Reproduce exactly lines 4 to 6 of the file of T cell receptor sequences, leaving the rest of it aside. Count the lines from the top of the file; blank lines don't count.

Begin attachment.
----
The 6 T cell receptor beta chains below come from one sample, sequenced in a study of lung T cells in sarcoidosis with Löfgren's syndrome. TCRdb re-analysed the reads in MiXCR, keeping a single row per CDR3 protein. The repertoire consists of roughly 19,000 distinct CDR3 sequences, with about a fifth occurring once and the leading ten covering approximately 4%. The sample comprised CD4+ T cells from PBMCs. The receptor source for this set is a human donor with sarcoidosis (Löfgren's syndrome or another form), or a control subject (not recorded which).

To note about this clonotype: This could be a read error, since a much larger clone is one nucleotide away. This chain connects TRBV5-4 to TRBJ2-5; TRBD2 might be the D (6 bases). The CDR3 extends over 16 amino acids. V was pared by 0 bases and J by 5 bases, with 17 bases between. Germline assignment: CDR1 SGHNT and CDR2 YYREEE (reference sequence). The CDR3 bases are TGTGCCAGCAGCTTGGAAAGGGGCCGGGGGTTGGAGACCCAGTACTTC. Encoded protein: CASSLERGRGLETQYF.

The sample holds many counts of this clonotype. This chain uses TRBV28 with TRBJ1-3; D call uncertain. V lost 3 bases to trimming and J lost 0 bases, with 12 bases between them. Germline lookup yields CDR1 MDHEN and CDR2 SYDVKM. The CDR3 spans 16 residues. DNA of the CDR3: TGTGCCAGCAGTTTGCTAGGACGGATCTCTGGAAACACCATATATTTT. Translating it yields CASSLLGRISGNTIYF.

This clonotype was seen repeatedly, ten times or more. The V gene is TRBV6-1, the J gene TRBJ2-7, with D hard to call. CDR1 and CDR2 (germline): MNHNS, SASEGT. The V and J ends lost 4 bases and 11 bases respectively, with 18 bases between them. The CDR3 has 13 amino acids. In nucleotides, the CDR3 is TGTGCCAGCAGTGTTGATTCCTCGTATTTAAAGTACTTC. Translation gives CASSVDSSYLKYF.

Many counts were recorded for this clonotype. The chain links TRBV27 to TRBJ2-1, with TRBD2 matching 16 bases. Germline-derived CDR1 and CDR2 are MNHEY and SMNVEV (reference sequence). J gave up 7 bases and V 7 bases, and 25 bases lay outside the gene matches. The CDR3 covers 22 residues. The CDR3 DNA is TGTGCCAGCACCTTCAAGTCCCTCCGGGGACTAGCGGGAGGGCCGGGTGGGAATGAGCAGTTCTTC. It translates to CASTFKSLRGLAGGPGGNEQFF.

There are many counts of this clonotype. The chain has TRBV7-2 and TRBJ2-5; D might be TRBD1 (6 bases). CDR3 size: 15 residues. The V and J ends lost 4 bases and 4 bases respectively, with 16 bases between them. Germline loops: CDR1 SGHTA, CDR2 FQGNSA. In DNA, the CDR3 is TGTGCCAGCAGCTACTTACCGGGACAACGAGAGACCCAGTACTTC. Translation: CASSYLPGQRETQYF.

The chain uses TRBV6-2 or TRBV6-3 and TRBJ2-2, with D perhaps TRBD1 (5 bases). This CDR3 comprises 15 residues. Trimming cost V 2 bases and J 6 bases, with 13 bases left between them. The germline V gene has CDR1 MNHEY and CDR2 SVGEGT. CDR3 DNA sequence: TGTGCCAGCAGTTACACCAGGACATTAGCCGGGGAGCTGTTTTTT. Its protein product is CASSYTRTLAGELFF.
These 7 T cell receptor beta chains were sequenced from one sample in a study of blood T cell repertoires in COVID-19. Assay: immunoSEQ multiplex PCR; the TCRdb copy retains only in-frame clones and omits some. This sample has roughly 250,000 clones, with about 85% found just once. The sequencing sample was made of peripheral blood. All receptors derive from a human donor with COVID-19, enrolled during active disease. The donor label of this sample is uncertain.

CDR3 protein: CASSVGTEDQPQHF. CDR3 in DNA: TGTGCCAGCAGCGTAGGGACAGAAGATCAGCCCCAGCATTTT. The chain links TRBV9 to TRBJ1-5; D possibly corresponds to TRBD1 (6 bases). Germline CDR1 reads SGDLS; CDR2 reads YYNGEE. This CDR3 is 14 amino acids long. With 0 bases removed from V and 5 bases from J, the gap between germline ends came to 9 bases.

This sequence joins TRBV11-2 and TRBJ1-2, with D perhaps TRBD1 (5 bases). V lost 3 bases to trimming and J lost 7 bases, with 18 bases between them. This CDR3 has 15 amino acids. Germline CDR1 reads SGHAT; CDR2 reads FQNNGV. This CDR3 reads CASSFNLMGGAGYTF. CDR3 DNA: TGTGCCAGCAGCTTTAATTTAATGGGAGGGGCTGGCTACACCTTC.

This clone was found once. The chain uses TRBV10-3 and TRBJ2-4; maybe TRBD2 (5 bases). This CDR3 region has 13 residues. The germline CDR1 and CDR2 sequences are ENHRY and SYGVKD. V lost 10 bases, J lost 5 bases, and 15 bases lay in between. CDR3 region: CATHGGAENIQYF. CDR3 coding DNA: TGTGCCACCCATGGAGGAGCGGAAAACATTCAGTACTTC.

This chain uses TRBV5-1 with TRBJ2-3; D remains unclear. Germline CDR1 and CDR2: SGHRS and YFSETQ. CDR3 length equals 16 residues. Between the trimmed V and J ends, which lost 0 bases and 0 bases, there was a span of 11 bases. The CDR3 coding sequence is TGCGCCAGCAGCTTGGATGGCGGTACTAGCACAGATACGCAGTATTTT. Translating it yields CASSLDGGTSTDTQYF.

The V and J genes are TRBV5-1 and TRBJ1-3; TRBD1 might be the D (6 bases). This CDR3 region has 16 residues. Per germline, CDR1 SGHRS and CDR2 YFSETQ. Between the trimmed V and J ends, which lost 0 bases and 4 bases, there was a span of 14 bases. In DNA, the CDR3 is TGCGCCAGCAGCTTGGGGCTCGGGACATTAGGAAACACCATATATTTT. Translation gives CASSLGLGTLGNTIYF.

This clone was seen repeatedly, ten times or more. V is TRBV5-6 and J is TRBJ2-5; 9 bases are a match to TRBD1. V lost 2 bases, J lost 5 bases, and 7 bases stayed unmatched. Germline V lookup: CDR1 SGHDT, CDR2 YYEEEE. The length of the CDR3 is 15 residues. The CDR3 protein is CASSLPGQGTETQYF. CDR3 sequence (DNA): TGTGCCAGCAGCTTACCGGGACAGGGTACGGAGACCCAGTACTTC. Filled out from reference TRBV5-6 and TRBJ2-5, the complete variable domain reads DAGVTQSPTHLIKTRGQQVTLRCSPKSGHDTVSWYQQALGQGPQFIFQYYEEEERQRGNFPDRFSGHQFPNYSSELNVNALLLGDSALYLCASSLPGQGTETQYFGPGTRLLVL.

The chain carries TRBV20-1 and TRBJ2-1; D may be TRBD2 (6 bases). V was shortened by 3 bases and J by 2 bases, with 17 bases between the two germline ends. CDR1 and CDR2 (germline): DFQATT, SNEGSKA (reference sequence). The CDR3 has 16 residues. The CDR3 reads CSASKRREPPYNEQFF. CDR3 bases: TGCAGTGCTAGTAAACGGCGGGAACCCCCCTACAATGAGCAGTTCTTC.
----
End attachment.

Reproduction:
This clonotype was seen repeatedly, ten times or more. The V gene is TRBV6-1, the J gene TRBJ2-7, with D hard to call. CDR1 and CDR2 (germline): MNHNS, SASEGT. The V and J ends lost 4 bases and 11 bases respectively, with 18 bases between them. The CDR3 has 13 amino acids. In nucleotides, the CDR3 is TGTGCCAGCAGTGTTGATTCCTCGTATTTAAAGTACTTC. Translation gives CASSVDSSYLKYF.

Many counts were recorded for this clonotype. The chain links TRBV27 to TRBJ2-1, with TRBD2 matching 16 bases. Germline-derived CDR1 and CDR2 are MNHEY and SMNVEV (reference sequence). J gave up 7 bases and V 7 bases, and 25 bases lay outside the gene matches. The CDR3 covers 22 residues. The CDR3 DNA is TGTGCCAGCACCTTCAAGTCCCTCCGGGGACTAGCGGGAGGGCCGGGTGGGAATGAGCAGTTCTTC. It translates to CASTFKSLRGLAGGPGGNEQFF.

There are many counts of this clonotype. The chain has TRBV7-2 and TRBJ2-5; D might be TRBD1 (6 bases). CDR3 size: 15 residues. The V and J ends lost 4 bases and 4 bases respectively, with 16 bases between them. Germline loops: CDR1 SGHTA, CDR2 FQGNSA. In DNA, the CDR3 is TGTGCCAGCAGCTACTTACCGGGACAACGAGAGACCCAGTACTTC. Translation: CASSYLPGQRETQYF.